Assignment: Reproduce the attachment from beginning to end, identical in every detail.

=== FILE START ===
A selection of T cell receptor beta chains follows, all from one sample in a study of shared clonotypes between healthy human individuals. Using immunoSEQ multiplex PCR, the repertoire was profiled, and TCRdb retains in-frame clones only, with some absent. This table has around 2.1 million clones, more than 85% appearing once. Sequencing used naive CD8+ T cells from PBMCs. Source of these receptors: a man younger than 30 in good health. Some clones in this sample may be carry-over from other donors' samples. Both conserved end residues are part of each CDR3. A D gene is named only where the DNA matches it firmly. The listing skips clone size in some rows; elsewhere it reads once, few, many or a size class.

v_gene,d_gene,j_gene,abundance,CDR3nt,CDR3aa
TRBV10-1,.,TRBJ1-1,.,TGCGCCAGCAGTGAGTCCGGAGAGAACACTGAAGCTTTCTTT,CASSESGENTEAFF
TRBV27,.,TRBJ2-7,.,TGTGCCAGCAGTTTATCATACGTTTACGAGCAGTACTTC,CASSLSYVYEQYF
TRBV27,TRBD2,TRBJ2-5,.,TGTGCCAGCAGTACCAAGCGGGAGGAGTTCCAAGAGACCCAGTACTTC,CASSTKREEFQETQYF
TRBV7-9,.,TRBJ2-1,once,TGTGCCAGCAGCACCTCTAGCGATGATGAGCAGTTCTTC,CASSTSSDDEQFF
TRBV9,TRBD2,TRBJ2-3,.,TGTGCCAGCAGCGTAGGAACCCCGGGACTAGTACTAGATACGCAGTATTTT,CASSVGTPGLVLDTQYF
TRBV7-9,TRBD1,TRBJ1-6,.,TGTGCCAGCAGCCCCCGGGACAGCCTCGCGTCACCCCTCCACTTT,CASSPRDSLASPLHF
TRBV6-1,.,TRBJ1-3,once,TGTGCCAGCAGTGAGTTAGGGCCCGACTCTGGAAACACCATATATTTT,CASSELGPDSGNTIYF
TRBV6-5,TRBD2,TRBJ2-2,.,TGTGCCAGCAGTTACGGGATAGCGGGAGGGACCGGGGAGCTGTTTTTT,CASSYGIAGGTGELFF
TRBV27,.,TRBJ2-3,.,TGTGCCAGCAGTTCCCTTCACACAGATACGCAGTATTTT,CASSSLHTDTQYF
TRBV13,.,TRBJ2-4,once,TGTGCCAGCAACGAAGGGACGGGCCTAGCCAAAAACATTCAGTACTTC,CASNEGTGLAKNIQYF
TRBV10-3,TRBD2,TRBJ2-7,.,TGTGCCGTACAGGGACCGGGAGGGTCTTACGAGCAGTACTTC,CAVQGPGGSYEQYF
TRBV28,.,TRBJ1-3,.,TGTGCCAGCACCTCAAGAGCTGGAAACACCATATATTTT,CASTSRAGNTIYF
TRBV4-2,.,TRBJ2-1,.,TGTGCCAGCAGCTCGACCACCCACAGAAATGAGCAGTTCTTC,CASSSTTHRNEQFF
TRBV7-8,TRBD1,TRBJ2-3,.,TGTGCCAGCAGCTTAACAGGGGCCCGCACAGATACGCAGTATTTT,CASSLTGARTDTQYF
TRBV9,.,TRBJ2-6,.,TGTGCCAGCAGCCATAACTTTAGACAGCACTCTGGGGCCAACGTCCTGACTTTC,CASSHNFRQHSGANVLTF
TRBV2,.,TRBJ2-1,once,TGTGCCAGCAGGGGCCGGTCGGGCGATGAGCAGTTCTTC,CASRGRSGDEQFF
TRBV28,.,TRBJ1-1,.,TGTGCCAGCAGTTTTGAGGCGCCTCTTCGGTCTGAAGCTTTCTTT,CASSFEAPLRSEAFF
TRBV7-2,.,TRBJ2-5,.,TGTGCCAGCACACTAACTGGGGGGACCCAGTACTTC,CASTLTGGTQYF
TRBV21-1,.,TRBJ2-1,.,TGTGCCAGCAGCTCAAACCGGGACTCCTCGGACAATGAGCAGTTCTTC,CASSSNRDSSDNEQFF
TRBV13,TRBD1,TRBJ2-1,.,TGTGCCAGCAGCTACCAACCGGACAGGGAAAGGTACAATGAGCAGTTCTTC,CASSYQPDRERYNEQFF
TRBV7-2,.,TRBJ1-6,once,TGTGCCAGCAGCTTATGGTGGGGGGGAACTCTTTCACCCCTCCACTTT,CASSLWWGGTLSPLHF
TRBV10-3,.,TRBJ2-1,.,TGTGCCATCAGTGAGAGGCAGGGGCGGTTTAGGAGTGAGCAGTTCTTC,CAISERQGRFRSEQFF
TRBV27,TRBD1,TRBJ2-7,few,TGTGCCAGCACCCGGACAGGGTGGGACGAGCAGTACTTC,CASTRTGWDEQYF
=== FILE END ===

A selection of T cell receptor beta chains follows, all from one sample in a study of shared clonotypes between healthy human individuals. Using immunoSEQ multiplex PCR, the repertoire was profiled, and TCRdb retains in-frame clones only, with some absent. This table has around 2.1 million clones, more than 85% appearing once. Sequencing used naive CD8+ T cells from PBMCs. Source of these receptors: a man younger than 30 in good health. Some clones in this sample may be carry-over from other donors' samples. Both conserved end residues are part of each CDR3. A D gene is named only where the DNA matches it firmly. The listing skips clone size in some rows; elsewhere it reads once, few, many or a size class.

v_gene,d_gene,j_gene,abundance,CDR3nt,CDR3aa
TRBV10-1,.,TRBJ1-1,.,TGCGCCAGCAGTGAGTCCGGAGAGAACACTGAAGCTTTCTTT,CASSESGENTEAFF
TRBV27,.,TRBJ2-7,.,TGTGCCAGCAGTTTATCATACGTTTACGAGCAGTACTTC,CASSLSYVYEQYF
TRBV27,TRBD2,TRBJ2-5,.,TGTGCCAGCAGTACCAAGCGGGAGGAGTTCCAAGAGACCCAGTACTTC,CASSTKREEFQETQYF
TRBV7-9,.,TRBJ2-1,once,TGTGCCAGCAGCACCTCTAGCGATGATGAGCAGTTCTTC,CASSTSSDDEQFF
TRBV9,TRBD2,TRBJ2-3,.,TGTGCCAGCAGCGTAGGAACCCCGGGACTAGTACTAGATACGCAGTATTTT,CASSVGTPGLVLDTQYF
TRBV7-9,TRBD1,TRBJ1-6,.,TGTGCCAGCAGCCCCCGGGACAGCCTCGCGTCACCCCTCCACTTT,CASSPRDSLASPLHF
TRBV6-1,.,TRBJ1-3,once,TGTGCCAGCAGTGAGTTAGGGCCCGACTCTGGAAACACCATATATTTT,CASSELGPDSGNTIYF
TRBV6-5,TRBD2,TRBJ2-2,.,TGTGCCAGCAGTTACGGGATAGCGGGAGGGACCGGGGAGCTGTTTTTT,CASSYGIAGGTGELFF
TRBV27,.,TRBJ2-3,.,TGTGCCAGCAGTTCCCTTCACACAGATACGCAGTATTTT,CASSSLHTDTQYF
TRBV13,.,TRBJ2-4,once,TGTGCCAGCAACGAAGGGACGGGCCTAGCCAAAAACATTCAGTACTTC,CASNEGTGLAKNIQYF
TRBV10-3,TRBD2,TRBJ2-7,.,TGTGCCGTACAGGGACCGGGAGGGTCTTACGAGCAGTACTTC,CAVQGPGGSYEQYF
TRBV28,.,TRBJ1-3,.,TGTGCCAGCACCTCAAGAGCTGGAAACACCATATATTTT,CASTSRAGNTIYF
TRBV4-2,.,TRBJ2-1,.,TGTGCCAGCAGCTCGACCACCCACAGAAATGAGCAGTTCTTC,CASSSTTHRNEQFF
TRBV7-8,TRBD1,TRBJ2-3,.,TGTGCCAGCAGCTTAACAGGGGCCCGCACAGATACGCAGTATTTT,CASSLTGARTDTQYF
TRBV9,.,TRBJ2-6,.,TGTGCCAGCAGCCATAACTTTAGACAGCACTCTGGGGCCAACGTCCTGACTTTC,CASSHNFRQHSGANVLTF
TRBV2,.,TRBJ2-1,once,TGTGCCAGCAGGGGCCGGTCGGGCGATGAGCAGTTCTTC,CASRGRSGDEQFF
TRBV28,.,TRBJ1-1,.,TGTGCCAGCAGTTTTGAGGCGCCTCTTCGGTCTGAAGCTTTCTTT,CASSFEAPLRSEAFF
TRBV7-2,.,TRBJ2-5,.,TGTGCCAGCACACTAACTGGGGGGACCCAGTACTTC,CASTLTGGTQYF
TRBV21-1,.,TRBJ2-1,.,TGTGCCAGCAGCTCAAACCGGGACTCCTCGGACAATGAGCAGTTCTTC,CASSSNRDSSDNEQFF
TRBV13,TRBD1,TRBJ2-1,.,TGTGCCAGCAGCTACCAACCGGACAGGGAAAGGTACAATGAGCAGTTCTTC,CASSYQPDRERYNEQFF
TRBV7-2,.,TRBJ1-6,once,TGTGCCAGCAGCTTATGGTGGGGGGGAACTCTTTCACCCCTCCACTTT,CASSLWWGGTLSPLHF
TRBV10-3,.,TRBJ2-1,.,TGTGCCATCAGTGAGAGGCAGGGGCGGTTTAGGAGTGAGCAGTTCTTC,CAISERQGRFRSEQFF
TRBV27,TRBD1,TRBJ2-7,few,TGTGCCAGCACCCGGACAGGGTGGGACGAGCAGTACTTC,CASTRTGWDEQYF